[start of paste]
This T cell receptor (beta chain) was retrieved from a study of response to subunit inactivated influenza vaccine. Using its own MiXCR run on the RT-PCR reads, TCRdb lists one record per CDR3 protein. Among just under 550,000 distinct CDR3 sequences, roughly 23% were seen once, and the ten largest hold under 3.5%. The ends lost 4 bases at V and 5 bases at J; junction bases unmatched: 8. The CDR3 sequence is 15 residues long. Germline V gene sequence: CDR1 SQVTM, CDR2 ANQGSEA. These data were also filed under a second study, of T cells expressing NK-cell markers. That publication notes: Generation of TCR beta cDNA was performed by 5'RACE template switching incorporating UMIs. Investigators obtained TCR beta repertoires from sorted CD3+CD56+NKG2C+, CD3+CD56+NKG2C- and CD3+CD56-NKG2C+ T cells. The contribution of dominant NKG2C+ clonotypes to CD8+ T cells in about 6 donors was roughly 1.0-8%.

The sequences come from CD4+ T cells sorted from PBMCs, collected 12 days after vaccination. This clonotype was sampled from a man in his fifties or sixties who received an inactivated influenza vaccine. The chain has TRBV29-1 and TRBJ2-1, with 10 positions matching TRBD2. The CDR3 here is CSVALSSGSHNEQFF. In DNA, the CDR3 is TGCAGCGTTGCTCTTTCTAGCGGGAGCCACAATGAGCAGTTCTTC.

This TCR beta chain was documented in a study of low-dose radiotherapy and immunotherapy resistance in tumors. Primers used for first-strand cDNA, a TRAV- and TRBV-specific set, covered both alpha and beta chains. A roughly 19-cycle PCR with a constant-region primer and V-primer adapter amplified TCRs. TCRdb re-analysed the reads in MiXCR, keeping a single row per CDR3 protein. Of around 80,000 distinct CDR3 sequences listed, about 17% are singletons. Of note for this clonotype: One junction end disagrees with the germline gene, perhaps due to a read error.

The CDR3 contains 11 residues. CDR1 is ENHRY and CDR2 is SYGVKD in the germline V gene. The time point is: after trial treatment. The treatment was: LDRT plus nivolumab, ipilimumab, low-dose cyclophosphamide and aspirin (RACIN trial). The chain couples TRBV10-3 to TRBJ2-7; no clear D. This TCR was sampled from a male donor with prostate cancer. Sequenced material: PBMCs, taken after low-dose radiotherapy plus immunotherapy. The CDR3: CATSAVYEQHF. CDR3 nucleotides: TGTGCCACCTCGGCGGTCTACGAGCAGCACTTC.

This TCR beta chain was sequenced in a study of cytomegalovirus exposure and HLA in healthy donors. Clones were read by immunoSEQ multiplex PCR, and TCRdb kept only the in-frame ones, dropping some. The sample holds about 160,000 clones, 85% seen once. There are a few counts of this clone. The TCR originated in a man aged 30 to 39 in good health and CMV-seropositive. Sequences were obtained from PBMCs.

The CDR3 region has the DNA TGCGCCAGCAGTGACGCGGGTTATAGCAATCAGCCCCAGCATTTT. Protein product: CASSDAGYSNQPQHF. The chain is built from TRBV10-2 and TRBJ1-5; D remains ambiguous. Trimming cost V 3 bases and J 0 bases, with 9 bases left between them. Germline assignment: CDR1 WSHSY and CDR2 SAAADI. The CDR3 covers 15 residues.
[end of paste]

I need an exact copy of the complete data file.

This T cell receptor (beta chain) was retrieved from a study of response to subunit inactivated influenza vaccine. Using its own MiXCR run on the RT-PCR reads, TCRdb lists one record per CDR3 protein. Among just under 550,000 distinct CDR3 sequences, roughly 23% were seen once, and the ten largest hold under 3.5%. The ends lost 4 bases at V and 5 bases at J; junction bases unmatched: 8. The CDR3 sequence is 15 residues long. Germline V gene sequence: CDR1 SQVTM, CDR2 ANQGSEA. These data were also filed under a second study, of T cells expressing NK-cell markers. That publication notes: Generation of TCR beta cDNA was performed by 5'RACE template switching incorporating UMIs. Investigators obtained TCR beta repertoires from sorted CD3+CD56+NKG2C+, CD3+CD56+NKG2C- and CD3+CD56-NKG2C+ T cells. The contribution of dominant NKG2C+ clonotypes to CD8+ T cells in about 6 donors was roughly 1.0-8%.

The sequences come from CD4+ T cells sorted from PBMCs, collected 12 days after vaccination. This clonotype was sampled from a man in his fifties or sixties who received an inactivated influenza vaccine. The chain has TRBV29-1 and TRBJ2-1, with 10 positions matching TRBD2. The CDR3 here is CSVALSSGSHNEQFF. In DNA, the CDR3 is TGCAGCGTTGCTCTTTCTAGCGGGAGCCACAATGAGCAGTTCTTC.

This TCR beta chain was documented in a study of low-dose radiotherapy and immunotherapy resistance in tumors. Primers used for first-strand cDNA, a TRAV- and TRBV-specific set, covered both alpha and beta chains. A roughly 19-cycle PCR with a constant-region primer and V-primer adapter amplified TCRs. TCRdb re-analysed the reads in MiXCR, keeping a single row per CDR3 protein. Of around 80,000 distinct CDR3 sequences listed, about 17% are singletons. Of note for this clonotype: One junction end disagrees with the germline gene, perhaps due to a read error.

The CDR3 contains 11 residues. CDR1 is ENHRY and CDR2 is SYGVKD in the germline V gene. The time point is: after trial treatment. The treatment was: LDRT plus nivolumab, ipilimumab, low-dose cyclophosphamide and aspirin (RACIN trial). The chain couples TRBV10-3 to TRBJ2-7; no clear D. This TCR was sampled from a male donor with prostate cancer. Sequenced material: PBMCs, taken after low-dose radiotherapy plus immunotherapy. The CDR3: CATSAVYEQHF. CDR3 nucleotides: TGTGCCACCTCGGCGGTCTACGAGCAGCACTTC.

This TCR beta chain was sequenced in a study of cytomegalovirus exposure and HLA in healthy donors. Clones were read by immunoSEQ multiplex PCR, and TCRdb kept only the in-frame ones, dropping some. The sample holds about 160,000 clones, 85% seen once. There are a few counts of this clone. The TCR originated in a man aged 30 to 39 in good health and CMV-seropositive. Sequences were obtained from PBMCs.

The CDR3 region has the DNA TGCGCCAGCAGTGACGCGGGTTATAGCAATCAGCCCCAGCATTTT. Protein product: CASSDAGYSNQPQHF. The chain is built from TRBV10-2 and TRBJ1-5; D remains ambiguous. Trimming cost V 3 bases and J 0 bases, with 9 bases left between them. Germline assignment: CDR1 WSHSY and CDR2 SAAADI. The CDR3 covers 15 residues.